2519. The prognostic significance of neutrophil-to-lymphocyte ratio in patients with Crimean-Congo Haemorrhagic Fever
Session: Poster Abstract Session: Virology Potpourri
Saturday, October 6, 2018
Room: S Poster Hall
Posters
  • KKKA-poster.jpg (849.8 kB)
  • Background: The neutrophil-to-lymphocyte ratio (NLR) has been shown to be associated with poor prognosis in both malign and benign disorders. However, the studies regarding NLR as a prognostic marker in Crimean-Congo haemorrhagic fever (CCHF) are limited. This study aimed to investigate the relationship between NLR and survival outcome in patients with CCHF.

    Methods: The demographic and laboratory characteristics of 723 adult patients having a positive IgM and/or a positive PCR result for CCHF in the blood sample between 2007 and 2017 were reviewed. The patients were divided into two groups according to survival and fatal outcome. The area under an ROC curve was calculated to evaluate the relationship between NLR and survival outcome. The statistical significance was set at p<0.05.

    Results: Plasma NLR, creatinine, AST, ALT, LDH and CK levels in fatal cases were significantly higher than those in survival ones (p<0.001 for all parameters), while platelet count was significantly lower (p<0.001). All population were re-evaluated according to NLR. Plasma ALT, AST, LDH, CK, and creatinine levels when NLR was ≤ 2 were significantly lower than those when NLR was > 2 (p=0.006, p= 0.017, p<0.001, p<0.001, and p<0.001, respectively) (Table 1). The area under an ROC curve for NLR was 72% (p<0.001).

    Table1: Demographic and laboratory characteristics in the patients with Crimean-Congo haemorrhagic fever

    Characteristics

    Survival patients

    (n=693)

    Fatal

    patients

    (n=30)

    p-value

    NLR ≤ 2

    (n=384)

    NLR > 2

    (n=339)

    p-value

    Age (%)

    49.1 (17.5)

    64.6 (14.3)

    0.001

    48.6 (17.0)

    51 (18.3)

    0.080

    Gender (% Female)

    46.6

    40

    0.477

    51.3

    40.7

    0.004

    Platelet count, (×103 platelets/mm3)

    49.8 (35.4)

    17.8 (7.5)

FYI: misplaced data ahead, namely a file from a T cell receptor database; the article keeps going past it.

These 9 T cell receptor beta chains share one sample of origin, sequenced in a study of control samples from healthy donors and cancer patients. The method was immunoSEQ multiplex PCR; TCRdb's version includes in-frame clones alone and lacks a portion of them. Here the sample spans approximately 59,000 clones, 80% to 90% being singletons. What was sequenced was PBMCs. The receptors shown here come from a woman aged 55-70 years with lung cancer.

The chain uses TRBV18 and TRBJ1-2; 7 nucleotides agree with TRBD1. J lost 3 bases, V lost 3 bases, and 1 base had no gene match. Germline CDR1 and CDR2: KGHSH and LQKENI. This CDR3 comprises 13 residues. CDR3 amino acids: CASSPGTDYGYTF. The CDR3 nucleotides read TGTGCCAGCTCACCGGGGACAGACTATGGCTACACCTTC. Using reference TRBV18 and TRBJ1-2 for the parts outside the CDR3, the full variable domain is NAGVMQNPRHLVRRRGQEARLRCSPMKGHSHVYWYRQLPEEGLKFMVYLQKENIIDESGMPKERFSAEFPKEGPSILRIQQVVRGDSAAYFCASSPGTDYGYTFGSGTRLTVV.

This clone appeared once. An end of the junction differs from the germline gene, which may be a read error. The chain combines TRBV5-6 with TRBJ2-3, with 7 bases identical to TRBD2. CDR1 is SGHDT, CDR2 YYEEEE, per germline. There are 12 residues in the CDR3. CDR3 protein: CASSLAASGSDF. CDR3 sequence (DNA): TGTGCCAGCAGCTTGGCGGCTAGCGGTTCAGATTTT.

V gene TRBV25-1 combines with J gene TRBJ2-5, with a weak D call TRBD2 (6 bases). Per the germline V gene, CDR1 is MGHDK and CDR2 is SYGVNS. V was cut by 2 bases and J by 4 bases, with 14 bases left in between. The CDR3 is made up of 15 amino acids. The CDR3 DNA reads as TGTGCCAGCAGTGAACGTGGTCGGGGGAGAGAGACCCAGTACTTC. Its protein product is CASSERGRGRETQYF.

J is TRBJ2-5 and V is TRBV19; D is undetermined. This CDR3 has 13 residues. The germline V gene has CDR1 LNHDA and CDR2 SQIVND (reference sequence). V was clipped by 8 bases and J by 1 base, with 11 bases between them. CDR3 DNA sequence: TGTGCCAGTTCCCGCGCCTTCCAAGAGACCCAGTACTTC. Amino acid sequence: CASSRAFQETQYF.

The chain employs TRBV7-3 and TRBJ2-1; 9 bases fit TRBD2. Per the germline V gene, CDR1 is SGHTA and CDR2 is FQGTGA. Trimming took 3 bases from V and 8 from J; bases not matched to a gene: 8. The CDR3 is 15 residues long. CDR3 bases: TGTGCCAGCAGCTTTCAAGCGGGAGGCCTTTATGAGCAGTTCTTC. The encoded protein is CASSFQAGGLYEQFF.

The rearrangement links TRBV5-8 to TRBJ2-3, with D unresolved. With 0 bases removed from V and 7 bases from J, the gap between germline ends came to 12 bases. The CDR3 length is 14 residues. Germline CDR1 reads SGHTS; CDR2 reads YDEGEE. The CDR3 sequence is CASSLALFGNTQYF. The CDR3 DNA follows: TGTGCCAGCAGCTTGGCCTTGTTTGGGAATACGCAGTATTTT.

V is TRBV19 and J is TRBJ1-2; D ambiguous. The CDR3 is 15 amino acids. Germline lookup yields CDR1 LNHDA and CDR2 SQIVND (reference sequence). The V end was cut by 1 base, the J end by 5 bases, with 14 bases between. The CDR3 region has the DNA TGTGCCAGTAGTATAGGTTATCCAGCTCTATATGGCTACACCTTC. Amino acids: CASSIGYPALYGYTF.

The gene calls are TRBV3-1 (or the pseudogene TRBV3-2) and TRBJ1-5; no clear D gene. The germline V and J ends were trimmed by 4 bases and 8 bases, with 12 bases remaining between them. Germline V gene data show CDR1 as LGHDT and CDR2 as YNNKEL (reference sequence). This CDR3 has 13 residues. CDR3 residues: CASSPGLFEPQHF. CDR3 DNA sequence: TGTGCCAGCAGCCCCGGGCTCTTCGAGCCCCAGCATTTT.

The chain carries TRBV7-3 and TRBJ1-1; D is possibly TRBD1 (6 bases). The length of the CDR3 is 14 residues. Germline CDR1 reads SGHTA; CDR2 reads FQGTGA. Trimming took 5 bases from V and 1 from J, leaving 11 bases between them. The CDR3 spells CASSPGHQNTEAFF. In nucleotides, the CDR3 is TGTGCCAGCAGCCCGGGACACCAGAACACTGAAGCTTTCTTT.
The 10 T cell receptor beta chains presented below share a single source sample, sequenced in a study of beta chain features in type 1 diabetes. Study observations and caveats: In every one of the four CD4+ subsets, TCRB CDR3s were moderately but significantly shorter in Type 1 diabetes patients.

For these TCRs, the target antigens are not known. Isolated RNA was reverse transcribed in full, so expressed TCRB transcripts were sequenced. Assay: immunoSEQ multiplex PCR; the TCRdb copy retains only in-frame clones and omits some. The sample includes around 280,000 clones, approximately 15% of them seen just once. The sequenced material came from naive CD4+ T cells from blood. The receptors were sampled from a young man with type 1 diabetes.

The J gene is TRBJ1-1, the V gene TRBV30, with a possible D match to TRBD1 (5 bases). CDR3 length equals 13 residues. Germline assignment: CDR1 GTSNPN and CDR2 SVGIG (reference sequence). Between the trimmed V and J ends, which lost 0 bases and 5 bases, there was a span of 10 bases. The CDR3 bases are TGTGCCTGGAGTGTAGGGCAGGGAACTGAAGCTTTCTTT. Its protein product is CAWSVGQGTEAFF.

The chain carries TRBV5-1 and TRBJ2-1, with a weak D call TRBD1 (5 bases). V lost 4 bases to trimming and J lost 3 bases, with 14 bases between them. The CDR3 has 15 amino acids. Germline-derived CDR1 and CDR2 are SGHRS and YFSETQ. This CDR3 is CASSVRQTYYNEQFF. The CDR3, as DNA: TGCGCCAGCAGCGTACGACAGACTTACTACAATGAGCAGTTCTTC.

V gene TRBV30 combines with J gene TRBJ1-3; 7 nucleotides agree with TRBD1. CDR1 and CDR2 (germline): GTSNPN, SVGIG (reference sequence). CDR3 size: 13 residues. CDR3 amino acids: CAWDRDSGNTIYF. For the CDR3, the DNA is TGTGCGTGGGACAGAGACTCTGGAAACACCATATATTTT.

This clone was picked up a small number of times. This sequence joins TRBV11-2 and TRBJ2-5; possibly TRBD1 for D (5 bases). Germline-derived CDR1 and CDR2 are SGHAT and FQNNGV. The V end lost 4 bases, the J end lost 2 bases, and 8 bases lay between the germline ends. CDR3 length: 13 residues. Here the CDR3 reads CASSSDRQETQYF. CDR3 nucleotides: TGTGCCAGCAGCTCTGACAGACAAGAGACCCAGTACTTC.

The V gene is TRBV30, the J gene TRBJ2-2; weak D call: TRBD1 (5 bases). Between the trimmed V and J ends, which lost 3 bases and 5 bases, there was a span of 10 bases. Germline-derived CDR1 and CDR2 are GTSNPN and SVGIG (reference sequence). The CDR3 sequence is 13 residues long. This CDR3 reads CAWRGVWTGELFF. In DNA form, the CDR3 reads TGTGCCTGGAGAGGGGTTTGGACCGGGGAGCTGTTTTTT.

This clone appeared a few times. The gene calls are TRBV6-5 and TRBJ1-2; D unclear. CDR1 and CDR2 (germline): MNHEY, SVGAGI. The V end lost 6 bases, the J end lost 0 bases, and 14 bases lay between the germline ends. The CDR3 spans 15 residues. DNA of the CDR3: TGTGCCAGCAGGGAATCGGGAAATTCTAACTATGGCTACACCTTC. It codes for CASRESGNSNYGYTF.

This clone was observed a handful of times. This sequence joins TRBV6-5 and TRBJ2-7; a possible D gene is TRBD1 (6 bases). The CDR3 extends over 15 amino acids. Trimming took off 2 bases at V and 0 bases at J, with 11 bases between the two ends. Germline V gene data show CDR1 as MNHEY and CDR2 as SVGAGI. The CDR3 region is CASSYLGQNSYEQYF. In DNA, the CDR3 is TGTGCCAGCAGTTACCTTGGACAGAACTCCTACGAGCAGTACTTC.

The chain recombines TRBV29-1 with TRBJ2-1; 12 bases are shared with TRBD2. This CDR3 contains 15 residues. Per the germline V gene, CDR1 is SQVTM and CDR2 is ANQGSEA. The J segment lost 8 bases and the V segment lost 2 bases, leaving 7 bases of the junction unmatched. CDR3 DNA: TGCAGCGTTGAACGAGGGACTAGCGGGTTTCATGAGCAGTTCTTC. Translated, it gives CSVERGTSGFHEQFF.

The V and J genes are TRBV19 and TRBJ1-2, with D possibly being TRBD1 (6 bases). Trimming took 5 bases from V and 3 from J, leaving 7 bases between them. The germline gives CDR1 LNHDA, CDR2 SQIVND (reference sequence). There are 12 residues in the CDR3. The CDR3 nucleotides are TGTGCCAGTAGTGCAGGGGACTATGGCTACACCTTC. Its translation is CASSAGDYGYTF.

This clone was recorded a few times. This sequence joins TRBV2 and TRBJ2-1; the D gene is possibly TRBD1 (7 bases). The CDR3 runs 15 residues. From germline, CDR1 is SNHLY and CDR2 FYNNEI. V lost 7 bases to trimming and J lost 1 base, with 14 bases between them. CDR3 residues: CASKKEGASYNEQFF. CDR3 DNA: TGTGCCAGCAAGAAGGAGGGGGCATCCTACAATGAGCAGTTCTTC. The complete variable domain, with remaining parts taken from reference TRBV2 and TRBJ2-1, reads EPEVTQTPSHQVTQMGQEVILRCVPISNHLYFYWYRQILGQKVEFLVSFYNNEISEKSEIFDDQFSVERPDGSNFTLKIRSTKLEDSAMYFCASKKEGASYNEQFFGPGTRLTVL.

0.001

    49.9 (33.7)

    46.7 (36.9)

    0.032

    ALT (U/l)

    230.2 (429.4)

    1386 (1295.6)

    0.001

    225.3(320.5)

    338.1(715.5)

    0.006

    AST (U/l)

    387.7 (529.1)

    3327.1(3478.8)

    0.001

    406.7(801.2)

    626.4(1262.3)

    0.017

    LDH (U/l)

    857.3(1049.9)

    5385.1(5404.3)

    0.001

    813.4(972.3)

    1307.6(2303.4)

    0.001

    CK (U/l)

    850.0(1173.3)

    3171.5(5353.2)

    0.001

    743.5(1023.3)

    1176.2(2109.3)

    0.001

    Creatinine (mg/dl)

    0.9 (0.5)

    2.7 (2.5)

    0.001

    0.9 (0.6)

    1,1 (0.9)

    0.001

    NLR

    2.9 (3.5)

    4.5 (3.3)

    0.001

    Dead (%)

    1.6

    7.1

    0.001

    Conclusion:

    NLR for clinicians may be an additional test as useful as platelet count and plasma creatinine, AST, ALT, LDH and CK levels. Our study shows that NLR might be used as a prognostic marker to predict the severity of the disease in CCHF.

    Kemalettin Ozden, Professor1, Ayse Albayrak, Associate professor2, Zulal Ozkurt, Professor2, Fuat Erdem, Professor3 and Mehmet Parlak, Professor2, (1)Department of Infectious Diseases and Clinical Microbiology, Ataturk University Faculty of Medicine, Erzurum, Turkey, (2)Department of Infectious Diseases and Clinical Microbiology, Erzurum, Turkey, (3)Department of Haematology, Ataturk University Faculty of Medicine, Erzurum, Turkey

    Disclosures:

    K. Ozden, None

    A. Albayrak, None

    Z. Ozkurt, None

    F. Erdem, None

    M. Parlak, None

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